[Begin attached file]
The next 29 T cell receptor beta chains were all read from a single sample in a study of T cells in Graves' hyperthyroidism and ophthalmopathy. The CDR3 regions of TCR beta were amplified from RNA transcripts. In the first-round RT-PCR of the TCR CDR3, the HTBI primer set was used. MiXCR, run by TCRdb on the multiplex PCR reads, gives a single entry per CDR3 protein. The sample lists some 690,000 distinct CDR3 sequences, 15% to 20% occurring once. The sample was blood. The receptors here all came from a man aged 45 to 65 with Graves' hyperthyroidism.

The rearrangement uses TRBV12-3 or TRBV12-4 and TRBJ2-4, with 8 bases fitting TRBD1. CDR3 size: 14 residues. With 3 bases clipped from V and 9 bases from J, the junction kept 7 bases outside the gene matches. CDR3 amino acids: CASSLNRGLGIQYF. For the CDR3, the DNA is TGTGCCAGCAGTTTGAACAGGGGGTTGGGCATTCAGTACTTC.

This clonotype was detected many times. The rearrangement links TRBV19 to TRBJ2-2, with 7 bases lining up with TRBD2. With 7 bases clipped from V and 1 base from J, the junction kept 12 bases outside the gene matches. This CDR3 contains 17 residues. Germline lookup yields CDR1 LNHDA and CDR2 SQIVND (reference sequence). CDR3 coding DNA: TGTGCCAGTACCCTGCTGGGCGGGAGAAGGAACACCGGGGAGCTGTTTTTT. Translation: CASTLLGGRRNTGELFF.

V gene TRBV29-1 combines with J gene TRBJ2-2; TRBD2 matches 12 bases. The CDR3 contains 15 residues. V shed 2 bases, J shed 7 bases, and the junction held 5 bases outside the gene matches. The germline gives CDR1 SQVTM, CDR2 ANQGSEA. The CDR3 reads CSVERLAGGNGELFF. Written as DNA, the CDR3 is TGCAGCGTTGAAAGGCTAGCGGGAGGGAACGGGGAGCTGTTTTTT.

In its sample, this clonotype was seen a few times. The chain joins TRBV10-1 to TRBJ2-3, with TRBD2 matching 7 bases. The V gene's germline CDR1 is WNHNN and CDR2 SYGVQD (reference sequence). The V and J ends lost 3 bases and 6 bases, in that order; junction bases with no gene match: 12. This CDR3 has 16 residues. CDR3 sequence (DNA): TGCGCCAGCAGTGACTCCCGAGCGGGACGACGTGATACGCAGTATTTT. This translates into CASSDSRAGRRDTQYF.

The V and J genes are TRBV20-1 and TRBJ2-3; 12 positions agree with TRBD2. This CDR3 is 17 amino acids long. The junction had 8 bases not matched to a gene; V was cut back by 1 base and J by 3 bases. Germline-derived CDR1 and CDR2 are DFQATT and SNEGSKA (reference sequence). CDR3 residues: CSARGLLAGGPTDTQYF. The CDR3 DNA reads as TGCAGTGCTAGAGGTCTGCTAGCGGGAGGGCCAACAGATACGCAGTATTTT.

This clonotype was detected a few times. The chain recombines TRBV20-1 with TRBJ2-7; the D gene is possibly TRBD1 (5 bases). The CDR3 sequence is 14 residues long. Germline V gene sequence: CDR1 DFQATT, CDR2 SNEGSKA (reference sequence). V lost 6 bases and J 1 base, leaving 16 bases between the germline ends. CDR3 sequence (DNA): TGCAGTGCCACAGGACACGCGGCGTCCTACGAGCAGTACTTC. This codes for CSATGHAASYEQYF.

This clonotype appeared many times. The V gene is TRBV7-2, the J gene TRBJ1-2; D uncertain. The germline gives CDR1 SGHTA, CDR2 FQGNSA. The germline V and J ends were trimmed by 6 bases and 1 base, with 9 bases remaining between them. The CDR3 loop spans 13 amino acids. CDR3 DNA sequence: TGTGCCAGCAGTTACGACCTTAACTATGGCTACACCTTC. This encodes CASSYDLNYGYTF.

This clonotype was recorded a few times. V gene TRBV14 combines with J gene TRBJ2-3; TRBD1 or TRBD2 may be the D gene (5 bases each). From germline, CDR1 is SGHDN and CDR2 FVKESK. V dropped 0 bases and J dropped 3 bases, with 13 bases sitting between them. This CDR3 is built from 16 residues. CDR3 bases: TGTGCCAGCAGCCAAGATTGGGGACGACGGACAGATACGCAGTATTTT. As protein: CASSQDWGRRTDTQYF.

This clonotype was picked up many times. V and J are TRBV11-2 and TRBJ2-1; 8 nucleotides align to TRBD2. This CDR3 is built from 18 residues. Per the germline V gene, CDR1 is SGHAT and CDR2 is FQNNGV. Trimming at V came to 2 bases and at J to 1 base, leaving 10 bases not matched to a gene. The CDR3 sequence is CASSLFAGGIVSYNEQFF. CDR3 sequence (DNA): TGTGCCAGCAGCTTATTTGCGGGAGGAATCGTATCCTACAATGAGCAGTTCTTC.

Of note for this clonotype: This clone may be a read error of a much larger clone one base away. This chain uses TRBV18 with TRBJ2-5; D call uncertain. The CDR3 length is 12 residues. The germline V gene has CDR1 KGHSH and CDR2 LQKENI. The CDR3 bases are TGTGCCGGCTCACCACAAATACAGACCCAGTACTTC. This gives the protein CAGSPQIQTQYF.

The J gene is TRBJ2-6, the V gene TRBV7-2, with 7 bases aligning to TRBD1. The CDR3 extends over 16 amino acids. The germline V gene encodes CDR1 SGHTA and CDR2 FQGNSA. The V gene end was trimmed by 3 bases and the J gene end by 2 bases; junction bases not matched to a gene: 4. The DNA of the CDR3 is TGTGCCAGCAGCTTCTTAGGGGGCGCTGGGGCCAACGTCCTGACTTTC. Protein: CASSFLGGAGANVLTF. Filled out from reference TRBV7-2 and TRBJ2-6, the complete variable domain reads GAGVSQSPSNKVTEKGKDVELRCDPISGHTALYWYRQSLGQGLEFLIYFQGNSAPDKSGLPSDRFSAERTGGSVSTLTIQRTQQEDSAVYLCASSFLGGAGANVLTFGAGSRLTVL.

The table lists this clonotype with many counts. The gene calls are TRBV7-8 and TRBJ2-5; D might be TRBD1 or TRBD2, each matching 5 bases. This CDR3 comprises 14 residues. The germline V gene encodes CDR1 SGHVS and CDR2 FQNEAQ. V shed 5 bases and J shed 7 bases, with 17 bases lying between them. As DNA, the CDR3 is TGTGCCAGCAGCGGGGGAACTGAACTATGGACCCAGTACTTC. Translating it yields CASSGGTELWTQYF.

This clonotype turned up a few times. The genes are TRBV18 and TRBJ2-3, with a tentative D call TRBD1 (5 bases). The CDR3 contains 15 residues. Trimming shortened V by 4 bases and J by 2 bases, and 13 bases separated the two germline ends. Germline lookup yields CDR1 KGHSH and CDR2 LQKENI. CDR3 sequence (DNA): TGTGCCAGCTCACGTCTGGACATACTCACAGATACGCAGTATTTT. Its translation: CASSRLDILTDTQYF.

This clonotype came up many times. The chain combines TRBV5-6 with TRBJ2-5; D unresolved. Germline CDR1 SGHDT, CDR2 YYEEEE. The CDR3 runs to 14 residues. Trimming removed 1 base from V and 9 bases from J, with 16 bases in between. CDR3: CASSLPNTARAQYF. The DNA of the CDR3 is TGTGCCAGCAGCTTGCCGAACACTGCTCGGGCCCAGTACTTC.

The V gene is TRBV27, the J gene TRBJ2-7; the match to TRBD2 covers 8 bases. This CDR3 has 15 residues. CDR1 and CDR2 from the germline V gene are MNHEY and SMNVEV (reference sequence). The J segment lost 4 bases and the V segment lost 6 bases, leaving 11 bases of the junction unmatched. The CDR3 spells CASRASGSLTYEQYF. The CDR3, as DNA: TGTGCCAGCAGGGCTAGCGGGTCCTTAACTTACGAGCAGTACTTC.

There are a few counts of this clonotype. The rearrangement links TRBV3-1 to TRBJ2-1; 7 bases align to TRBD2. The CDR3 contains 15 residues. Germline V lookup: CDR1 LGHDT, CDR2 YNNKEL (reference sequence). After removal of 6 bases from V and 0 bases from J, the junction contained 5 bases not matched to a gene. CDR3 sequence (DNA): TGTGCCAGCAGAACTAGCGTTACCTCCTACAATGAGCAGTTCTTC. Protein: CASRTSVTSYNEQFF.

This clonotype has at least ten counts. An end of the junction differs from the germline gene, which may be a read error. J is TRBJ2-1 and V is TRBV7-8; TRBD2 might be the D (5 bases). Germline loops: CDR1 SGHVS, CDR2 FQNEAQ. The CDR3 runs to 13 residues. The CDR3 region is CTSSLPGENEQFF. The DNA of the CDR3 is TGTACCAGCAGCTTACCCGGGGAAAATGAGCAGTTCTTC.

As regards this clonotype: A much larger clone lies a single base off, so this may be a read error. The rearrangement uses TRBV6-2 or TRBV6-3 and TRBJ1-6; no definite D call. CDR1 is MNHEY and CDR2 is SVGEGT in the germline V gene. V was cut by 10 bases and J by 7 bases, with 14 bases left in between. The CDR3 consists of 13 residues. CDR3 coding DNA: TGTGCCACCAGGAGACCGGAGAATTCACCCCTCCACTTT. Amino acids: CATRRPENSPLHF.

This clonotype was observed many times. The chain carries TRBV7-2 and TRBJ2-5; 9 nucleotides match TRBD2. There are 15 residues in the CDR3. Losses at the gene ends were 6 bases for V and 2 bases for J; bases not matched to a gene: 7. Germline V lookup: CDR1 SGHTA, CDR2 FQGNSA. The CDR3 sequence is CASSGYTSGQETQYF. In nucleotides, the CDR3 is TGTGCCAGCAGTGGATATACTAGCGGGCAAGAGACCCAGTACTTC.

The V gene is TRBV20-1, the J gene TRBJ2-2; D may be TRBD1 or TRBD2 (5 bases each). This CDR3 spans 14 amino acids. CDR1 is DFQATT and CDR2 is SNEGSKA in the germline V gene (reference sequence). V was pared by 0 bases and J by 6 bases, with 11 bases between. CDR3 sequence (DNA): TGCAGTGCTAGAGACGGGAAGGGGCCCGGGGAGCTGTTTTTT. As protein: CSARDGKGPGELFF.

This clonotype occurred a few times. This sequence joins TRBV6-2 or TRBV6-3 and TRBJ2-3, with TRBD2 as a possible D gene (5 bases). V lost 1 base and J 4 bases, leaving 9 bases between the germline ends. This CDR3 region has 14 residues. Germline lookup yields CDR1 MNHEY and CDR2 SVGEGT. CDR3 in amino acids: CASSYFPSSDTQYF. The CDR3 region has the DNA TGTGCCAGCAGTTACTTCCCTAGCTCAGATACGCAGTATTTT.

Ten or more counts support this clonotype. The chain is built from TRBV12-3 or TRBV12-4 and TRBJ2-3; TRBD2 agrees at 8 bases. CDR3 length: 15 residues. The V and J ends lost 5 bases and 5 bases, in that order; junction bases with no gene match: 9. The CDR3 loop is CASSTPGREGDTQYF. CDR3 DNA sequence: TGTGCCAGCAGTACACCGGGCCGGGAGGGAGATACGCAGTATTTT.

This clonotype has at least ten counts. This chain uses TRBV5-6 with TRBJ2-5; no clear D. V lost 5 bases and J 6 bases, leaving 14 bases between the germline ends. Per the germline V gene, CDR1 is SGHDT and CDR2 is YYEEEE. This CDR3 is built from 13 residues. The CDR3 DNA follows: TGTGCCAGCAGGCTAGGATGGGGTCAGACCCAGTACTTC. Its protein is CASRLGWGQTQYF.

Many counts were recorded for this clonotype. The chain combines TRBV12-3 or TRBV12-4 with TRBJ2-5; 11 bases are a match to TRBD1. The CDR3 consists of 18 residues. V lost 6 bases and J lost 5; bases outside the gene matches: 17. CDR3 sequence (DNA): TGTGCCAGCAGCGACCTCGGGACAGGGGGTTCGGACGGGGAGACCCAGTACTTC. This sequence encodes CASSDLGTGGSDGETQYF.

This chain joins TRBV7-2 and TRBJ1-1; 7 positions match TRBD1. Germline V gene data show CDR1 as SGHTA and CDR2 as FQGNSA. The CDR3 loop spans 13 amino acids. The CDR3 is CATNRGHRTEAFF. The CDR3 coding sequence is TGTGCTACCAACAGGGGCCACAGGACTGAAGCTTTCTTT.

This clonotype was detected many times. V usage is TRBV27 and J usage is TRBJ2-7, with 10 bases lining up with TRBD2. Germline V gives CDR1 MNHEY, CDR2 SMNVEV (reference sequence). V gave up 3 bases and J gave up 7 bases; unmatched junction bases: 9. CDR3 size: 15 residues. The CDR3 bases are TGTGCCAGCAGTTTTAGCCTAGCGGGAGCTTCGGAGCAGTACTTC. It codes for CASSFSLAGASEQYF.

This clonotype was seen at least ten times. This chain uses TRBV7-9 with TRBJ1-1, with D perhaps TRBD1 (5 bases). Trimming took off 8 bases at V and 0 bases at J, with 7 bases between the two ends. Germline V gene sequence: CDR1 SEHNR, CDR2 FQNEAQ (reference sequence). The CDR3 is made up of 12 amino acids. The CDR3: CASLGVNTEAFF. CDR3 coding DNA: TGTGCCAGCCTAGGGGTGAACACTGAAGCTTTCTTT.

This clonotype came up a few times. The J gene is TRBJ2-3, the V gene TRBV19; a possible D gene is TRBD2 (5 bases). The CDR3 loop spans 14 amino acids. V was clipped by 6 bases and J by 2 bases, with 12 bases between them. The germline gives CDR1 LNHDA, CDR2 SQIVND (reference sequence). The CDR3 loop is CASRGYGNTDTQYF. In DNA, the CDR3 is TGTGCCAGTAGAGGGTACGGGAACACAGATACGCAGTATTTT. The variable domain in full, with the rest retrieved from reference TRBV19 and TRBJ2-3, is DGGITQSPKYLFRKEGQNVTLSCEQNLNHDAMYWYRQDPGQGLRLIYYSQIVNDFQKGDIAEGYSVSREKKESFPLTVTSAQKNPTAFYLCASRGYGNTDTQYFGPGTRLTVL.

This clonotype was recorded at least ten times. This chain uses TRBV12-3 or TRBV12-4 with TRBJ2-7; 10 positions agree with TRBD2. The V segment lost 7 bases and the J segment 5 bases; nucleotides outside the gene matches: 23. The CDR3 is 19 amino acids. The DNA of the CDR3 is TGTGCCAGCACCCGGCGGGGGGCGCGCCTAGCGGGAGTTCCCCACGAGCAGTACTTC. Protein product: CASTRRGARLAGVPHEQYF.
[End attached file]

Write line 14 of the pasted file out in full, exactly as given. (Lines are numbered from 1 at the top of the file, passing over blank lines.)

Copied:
This clonotype turned up a few times. The genes are TRBV18 and TRBJ2-3, with a tentative D call TRBD1 (5 bases). The CDR3 contains 15 residues. Trimming shortened V by 4 bases and J by 2 bases, and 13 bases separated the two germline ends. Germline lookup yields CDR1 KGHSH and CDR2 LQKENI. CDR3 sequence (DNA): TGTGCCAGCTCACGTCTGGACATACTCACAGATACGCAGTATTTT. Its translation: CASSRLDILTDTQYF.